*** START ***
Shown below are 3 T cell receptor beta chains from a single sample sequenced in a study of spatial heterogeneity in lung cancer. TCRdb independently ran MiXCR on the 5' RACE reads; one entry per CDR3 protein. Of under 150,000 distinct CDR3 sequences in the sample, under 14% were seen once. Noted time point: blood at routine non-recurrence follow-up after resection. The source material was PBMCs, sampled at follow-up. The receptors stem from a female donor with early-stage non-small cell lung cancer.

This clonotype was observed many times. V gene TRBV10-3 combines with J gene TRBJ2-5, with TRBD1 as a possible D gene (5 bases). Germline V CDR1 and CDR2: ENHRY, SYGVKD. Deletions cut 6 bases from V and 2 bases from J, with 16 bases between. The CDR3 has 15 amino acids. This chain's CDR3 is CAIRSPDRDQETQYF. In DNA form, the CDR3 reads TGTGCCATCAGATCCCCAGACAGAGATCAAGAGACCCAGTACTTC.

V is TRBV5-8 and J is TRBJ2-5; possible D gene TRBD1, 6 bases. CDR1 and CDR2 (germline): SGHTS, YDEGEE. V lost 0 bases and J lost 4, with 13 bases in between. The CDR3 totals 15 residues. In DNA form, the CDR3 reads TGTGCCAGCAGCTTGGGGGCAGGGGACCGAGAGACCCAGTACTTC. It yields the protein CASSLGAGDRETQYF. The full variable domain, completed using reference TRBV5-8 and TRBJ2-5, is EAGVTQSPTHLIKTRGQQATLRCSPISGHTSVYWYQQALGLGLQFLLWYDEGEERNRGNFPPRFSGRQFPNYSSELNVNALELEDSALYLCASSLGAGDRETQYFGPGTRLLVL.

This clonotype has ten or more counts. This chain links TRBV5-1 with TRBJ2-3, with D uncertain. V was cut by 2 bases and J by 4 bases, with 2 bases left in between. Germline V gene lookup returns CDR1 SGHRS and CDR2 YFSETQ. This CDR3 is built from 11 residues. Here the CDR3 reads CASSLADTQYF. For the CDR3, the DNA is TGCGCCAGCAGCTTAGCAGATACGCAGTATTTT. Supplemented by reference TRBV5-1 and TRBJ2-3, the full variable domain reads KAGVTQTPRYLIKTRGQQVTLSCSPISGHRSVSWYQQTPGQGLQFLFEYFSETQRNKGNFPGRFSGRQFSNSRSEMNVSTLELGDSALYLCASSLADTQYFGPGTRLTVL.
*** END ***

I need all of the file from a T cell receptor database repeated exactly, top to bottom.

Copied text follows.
Shown below are 3 T cell receptor beta chains from a single sample sequenced in a study of spatial heterogeneity in lung cancer. TCRdb independently ran MiXCR on the 5' RACE reads; one entry per CDR3 protein. Of under 150,000 distinct CDR3 sequences in the sample, under 14% were seen once. Noted time point: blood at routine non-recurrence follow-up after resection. The source material was PBMCs, sampled at follow-up. The receptors stem from a female donor with early-stage non-small cell lung cancer.

This clonotype was observed many times. V gene TRBV10-3 combines with J gene TRBJ2-5, with TRBD1 as a possible D gene (5 bases). Germline V CDR1 and CDR2: ENHRY, SYGVKD. Deletions cut 6 bases from V and 2 bases from J, with 16 bases between. The CDR3 has 15 amino acids. This chain's CDR3 is CAIRSPDRDQETQYF. In DNA form, the CDR3 reads TGTGCCATCAGATCCCCAGACAGAGATCAAGAGACCCAGTACTTC.

V is TRBV5-8 and J is TRBJ2-5; possible D gene TRBD1, 6 bases. CDR1 and CDR2 (germline): SGHTS, YDEGEE. V lost 0 bases and J lost 4, with 13 bases in between. The CDR3 totals 15 residues. In DNA form, the CDR3 reads TGTGCCAGCAGCTTGGGGGCAGGGGACCGAGAGACCCAGTACTTC. It yields the protein CASSLGAGDRETQYF. The full variable domain, completed using reference TRBV5-8 and TRBJ2-5, is EAGVTQSPTHLIKTRGQQATLRCSPISGHTSVYWYQQALGLGLQFLLWYDEGEERNRGNFPPRFSGRQFPNYSSELNVNALELEDSALYLCASSLGAGDRETQYFGPGTRLLVL.

This clonotype has ten or more counts. This chain links TRBV5-1 with TRBJ2-3, with D uncertain. V was cut by 2 bases and J by 4 bases, with 2 bases left in between. Germline V gene lookup returns CDR1 SGHRS and CDR2 YFSETQ. This CDR3 is built from 11 residues. Here the CDR3 reads CASSLADTQYF. For the CDR3, the DNA is TGCGCCAGCAGCTTAGCAGATACGCAGTATTTT. Supplemented by reference TRBV5-1 and TRBJ2-3, the full variable domain reads KAGVTQTPRYLIKTRGQQVTLSCSPISGHRSVSWYQQTPGQGLQFLFEYFSETQRNKGNFPGRFSGRQFSNSRSEMNVSTLELGDSALYLCASSLADTQYFGPGTRLTVL.